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Thread: Military command in crisis?

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    Council Member davidbfpo's Avatar
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    Default Military command in crisis?

    Via the UK blog Defnce in Depth Professor Anthony King, now @ Warwick University, has a short article which starts with:
    Military command is currently a focus of deep public scrutiny; it might even be said to be in crisis. Following the disappointments and difficulties of the campaigns in Iraq and Afghanistan, public concerns about the failures of military command have been frequent and strident. These interventions have been significant. However, many critics have often failed to appreciate a perhaps more important fact. In the early twenty-first century, generals have confronted distinctively challenging operational and organizational conditions. Warfare and the armed forces themselves have evolved drastically. Generals are no longer fighting the mass wars of the twentieth century; they command smaller, professional, increasingly integrated, networked and globalized forces.
    Later he argues that "heroic leadership" is dead and what is needed now is:
    While generalship has always necessarily involved a co-operative element, in the 21stcentury, military command has become collective to a degree which has rarely, if ever, been seen before; decision-making has now become a truly ensemble, collaborative practice.
    Link:https://defenceindepth.co/2018/06/20...ctive-command/

    From my armchair his description fits some armed forces, do they fit say the Nigerien or Indian military? Could other nations even afford all the "gizmos", let alone have access to the data links needed for ISTAR? Are today's opponents doing the same?

    Anyway I offer the article for you to consider.
    davidbfpo

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    Military command is currently a focus of deep public scrutiny; it might even be said to be in crisis. Following the disappointments and difficulties of the campaigns in Iraq and Afghanistan, public concerns about the failures of military command have been frequent and strident. These interventions have been significant. However, many critics have often failed to appreciate a perhaps more important fact. In the early twenty-first century, generals have confronted distinctively challenging operational and organizational conditions. Warfare and the armed forces themselves have evolved drastically. Generals are no longer fighting the mass wars of the twentieth century; they command smaller, professional, increasingly integrated, networked and globalized forces.
    Is military command really the focus of deep public scrutiny? In the USA the military remains one of the most trusted and respected institutions, especially when compared to Congress. While military leadership is not without blame, the strategic failures in Iraq and Afghanistan belong squarely in the laps of our political leadership who defined ends that were not achievable militarily. This includes policy decisions to give spoilers like Pakistan and Iran a relatively free hand to undermine coalition efforts in these campaigns, and the foolish decision to "impose" democratic (in name only) governments in countries with no recent history of democratic governance on top of the existing chaos. These were policy decisions, not military command decisions.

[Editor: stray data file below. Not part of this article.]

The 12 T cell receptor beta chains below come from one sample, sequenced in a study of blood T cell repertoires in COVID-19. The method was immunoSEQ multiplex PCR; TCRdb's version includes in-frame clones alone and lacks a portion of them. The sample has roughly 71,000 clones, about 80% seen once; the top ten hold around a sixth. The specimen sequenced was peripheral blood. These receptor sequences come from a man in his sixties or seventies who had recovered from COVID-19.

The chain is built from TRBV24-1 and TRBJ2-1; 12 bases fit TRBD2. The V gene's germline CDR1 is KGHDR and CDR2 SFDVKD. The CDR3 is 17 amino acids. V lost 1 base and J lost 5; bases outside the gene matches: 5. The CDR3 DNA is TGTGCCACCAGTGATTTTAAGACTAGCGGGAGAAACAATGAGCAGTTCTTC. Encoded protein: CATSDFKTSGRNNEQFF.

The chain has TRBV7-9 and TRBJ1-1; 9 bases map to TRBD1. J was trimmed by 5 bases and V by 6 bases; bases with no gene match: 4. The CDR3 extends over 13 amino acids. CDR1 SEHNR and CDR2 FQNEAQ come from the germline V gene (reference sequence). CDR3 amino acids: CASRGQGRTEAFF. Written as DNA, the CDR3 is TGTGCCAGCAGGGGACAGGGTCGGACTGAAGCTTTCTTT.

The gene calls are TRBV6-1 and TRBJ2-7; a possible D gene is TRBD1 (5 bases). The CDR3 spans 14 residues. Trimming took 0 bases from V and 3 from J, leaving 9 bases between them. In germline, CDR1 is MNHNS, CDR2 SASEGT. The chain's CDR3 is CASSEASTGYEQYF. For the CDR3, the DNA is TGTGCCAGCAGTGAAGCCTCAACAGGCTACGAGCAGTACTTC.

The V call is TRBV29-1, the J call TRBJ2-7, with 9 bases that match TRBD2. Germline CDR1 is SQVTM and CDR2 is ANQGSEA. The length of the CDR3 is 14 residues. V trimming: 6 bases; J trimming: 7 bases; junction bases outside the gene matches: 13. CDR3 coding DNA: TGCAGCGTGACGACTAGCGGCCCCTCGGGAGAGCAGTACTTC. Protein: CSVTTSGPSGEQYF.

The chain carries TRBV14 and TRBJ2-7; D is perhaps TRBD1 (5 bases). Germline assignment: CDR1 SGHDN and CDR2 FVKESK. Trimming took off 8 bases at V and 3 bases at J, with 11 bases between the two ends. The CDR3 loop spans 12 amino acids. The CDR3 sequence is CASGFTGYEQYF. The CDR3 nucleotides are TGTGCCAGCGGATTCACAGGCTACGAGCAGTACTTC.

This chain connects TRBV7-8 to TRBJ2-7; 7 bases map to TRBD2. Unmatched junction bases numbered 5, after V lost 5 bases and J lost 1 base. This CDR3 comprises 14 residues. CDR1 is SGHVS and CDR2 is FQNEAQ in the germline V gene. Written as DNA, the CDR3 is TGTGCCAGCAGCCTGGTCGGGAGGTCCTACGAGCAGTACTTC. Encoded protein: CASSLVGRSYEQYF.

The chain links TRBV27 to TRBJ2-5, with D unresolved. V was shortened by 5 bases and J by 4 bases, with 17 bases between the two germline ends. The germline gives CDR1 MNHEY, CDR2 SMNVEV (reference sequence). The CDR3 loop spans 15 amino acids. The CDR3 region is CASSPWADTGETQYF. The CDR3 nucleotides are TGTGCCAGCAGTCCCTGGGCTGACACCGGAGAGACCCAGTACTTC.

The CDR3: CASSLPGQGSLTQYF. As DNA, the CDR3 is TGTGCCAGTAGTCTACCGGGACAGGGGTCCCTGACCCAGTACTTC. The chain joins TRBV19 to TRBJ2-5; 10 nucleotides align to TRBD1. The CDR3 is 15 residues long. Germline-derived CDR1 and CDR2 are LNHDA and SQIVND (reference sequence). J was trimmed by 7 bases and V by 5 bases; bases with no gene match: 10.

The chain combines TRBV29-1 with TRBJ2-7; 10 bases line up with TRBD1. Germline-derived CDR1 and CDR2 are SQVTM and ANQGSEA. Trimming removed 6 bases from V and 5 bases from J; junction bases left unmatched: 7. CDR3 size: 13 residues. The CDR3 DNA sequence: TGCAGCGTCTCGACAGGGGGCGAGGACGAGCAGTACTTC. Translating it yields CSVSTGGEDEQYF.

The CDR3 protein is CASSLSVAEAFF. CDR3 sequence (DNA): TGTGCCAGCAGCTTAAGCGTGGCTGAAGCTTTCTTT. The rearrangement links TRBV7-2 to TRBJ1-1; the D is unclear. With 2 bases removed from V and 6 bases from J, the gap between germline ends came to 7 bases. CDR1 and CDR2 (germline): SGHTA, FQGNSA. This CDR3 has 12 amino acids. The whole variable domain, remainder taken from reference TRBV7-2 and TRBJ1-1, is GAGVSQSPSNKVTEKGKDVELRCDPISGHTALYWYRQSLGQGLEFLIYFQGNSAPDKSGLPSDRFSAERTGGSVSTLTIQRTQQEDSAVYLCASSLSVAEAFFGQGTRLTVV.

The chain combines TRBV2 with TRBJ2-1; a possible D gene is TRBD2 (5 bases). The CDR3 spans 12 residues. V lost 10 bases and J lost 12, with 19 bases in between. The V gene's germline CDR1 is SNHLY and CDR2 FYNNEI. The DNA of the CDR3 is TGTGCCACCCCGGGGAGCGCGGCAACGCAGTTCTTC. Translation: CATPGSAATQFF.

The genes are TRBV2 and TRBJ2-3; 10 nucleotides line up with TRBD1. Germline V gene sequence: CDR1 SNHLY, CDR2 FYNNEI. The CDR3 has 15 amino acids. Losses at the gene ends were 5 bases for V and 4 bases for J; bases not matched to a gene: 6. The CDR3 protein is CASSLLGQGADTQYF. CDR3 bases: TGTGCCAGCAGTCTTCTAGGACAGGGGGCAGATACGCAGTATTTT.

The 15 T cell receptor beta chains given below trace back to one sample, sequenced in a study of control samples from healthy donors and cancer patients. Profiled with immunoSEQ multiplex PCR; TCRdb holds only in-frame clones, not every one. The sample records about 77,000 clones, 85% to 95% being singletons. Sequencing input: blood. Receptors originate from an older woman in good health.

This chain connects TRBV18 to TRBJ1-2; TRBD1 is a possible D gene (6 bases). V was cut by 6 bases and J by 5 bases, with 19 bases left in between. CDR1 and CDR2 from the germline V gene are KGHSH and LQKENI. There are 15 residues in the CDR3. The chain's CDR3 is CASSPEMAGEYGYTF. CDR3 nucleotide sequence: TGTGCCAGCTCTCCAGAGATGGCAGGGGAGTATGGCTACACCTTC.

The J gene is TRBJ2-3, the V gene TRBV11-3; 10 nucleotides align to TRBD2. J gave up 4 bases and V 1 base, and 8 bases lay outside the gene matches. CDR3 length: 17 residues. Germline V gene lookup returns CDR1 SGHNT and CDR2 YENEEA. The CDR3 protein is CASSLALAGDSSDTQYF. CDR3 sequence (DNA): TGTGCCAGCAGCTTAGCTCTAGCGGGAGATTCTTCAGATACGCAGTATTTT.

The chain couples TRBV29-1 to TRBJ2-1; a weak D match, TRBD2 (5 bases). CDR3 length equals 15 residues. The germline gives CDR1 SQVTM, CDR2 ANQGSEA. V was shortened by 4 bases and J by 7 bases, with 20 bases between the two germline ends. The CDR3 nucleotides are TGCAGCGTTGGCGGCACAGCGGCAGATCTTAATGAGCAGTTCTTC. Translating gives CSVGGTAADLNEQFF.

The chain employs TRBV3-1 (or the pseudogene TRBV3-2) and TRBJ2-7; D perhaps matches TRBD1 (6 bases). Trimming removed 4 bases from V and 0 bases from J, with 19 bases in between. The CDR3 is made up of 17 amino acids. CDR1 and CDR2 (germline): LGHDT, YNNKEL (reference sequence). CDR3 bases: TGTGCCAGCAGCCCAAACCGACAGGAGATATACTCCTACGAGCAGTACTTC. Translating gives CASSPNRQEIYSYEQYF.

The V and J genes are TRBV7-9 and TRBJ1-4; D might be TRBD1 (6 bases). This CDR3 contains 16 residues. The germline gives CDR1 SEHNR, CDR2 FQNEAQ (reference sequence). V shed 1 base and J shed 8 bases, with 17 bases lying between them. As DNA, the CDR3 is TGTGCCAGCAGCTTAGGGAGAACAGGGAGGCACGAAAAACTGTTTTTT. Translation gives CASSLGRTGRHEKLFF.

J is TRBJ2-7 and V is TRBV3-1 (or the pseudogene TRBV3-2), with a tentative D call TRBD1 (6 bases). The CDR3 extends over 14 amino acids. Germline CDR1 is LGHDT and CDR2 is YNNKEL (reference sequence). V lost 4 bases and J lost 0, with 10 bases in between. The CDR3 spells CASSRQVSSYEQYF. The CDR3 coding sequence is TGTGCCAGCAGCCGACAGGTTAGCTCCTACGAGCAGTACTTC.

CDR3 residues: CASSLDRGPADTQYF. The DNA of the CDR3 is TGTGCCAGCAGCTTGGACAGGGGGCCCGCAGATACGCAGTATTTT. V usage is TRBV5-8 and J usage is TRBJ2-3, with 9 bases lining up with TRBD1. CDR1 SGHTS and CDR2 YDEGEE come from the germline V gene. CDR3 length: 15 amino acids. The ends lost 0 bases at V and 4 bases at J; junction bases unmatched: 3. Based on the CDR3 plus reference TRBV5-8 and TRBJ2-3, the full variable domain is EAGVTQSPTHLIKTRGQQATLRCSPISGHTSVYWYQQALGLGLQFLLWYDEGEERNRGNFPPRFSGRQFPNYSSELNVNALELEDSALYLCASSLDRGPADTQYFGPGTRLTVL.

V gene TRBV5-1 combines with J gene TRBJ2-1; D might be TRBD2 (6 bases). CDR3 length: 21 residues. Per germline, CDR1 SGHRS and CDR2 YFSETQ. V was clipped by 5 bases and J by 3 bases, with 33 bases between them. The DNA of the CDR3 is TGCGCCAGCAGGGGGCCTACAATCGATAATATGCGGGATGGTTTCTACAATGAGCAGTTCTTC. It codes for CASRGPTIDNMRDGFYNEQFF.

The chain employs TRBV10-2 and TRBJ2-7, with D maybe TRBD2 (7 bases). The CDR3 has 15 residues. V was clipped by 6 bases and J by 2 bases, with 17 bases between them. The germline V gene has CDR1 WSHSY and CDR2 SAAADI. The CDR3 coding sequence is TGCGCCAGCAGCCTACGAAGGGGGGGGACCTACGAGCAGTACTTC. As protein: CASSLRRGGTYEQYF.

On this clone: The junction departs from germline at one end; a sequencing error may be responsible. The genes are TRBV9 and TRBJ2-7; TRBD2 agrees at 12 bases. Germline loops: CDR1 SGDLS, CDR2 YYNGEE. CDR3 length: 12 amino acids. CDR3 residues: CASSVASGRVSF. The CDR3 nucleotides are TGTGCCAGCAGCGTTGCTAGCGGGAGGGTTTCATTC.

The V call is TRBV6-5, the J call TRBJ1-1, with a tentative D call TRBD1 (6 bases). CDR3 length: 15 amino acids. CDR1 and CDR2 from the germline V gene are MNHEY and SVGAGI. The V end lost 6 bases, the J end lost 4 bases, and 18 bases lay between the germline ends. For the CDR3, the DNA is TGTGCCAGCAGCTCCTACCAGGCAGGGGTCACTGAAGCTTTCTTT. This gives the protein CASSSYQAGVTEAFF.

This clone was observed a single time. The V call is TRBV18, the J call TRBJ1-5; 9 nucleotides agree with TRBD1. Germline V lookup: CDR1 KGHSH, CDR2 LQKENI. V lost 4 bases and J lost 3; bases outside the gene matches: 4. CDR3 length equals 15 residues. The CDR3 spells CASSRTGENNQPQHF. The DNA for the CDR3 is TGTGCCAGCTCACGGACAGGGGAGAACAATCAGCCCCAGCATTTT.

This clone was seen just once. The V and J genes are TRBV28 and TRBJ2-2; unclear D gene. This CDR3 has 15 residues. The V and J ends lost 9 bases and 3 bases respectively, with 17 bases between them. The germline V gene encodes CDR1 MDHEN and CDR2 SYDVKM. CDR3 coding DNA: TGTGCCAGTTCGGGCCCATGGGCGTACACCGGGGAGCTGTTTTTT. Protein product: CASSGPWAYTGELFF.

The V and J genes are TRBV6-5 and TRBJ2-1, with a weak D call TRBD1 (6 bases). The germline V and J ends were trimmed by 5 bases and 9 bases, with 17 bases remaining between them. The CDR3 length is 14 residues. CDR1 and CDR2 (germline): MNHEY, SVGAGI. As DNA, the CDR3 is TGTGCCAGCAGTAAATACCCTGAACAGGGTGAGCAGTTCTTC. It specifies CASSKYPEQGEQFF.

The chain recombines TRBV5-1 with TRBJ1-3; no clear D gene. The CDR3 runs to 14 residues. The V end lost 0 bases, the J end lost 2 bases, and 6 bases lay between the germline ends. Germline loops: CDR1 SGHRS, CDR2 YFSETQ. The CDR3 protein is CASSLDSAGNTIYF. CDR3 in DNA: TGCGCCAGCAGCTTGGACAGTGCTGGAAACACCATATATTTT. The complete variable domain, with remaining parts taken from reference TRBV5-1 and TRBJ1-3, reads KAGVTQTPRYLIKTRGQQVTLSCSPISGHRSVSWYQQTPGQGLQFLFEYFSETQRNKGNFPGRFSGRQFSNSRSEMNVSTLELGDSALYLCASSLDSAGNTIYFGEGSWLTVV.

Of course the evolution of technology changes the character of warfare (for example, it enables the distributed operations the author mentions), but what the author emphasizes as the transformation of war and command, is focused on non-traditional war operations such as the campaigns in Iraq (after the initial combat operations to oust Saddam) and Afghanistan. Add to those the previous campaigns in Bosnia and Kosovo. The military was employed in a non-decisive role. To some extent an argument can be made that the Vietnam War fell into this category. In response, the Powell Doctrine argued the military shouldn't be employed without clear end states, and then should employ overwhelming decisive force to achieve those ends. This doctrine was pie in the sky, since the real world doesn't work that way. He basically argued for absolute war, over the reality of war or conflict that is heavily constrained by policy decisions. In absolute war battle decisively achieves our political ends, in today's current wars, battle is rarely decisive. It sucks, but it is reality, and we have adapted to it.

    If we ever end up in a high end military conflict with the likes of Russia, China, or North Korea, the role of the heroic commander will still be critical for winning major engagements, even if these engagements do not win the war or quasi-war we're engaged in. If we engage in high end combat, where the force must move at the speed of war, so the role of the heroic commander making timely decisions without consensus is still required. While the author is correct, that collective command has largely replaced the role of individualized, ‘heroic’ commander of previous decades, that is largely based on current stability campaigns with ambiguous ends, which increasingly seem focused on finding a graceful exit from these quagmires. Perhaps to the author's point, we need to re-emphasize the heroic leadership style in some of our training exercises to ensure we have it when required. After 15 plus years of preparing and then rotating our forces in and out of Iraq and Afghanistan, we may have seriously jeopardized our ability to fight conventional wars. Fortunately, this shortfall has been recognized, at least by U.S. leadership and is starting to be addressed.

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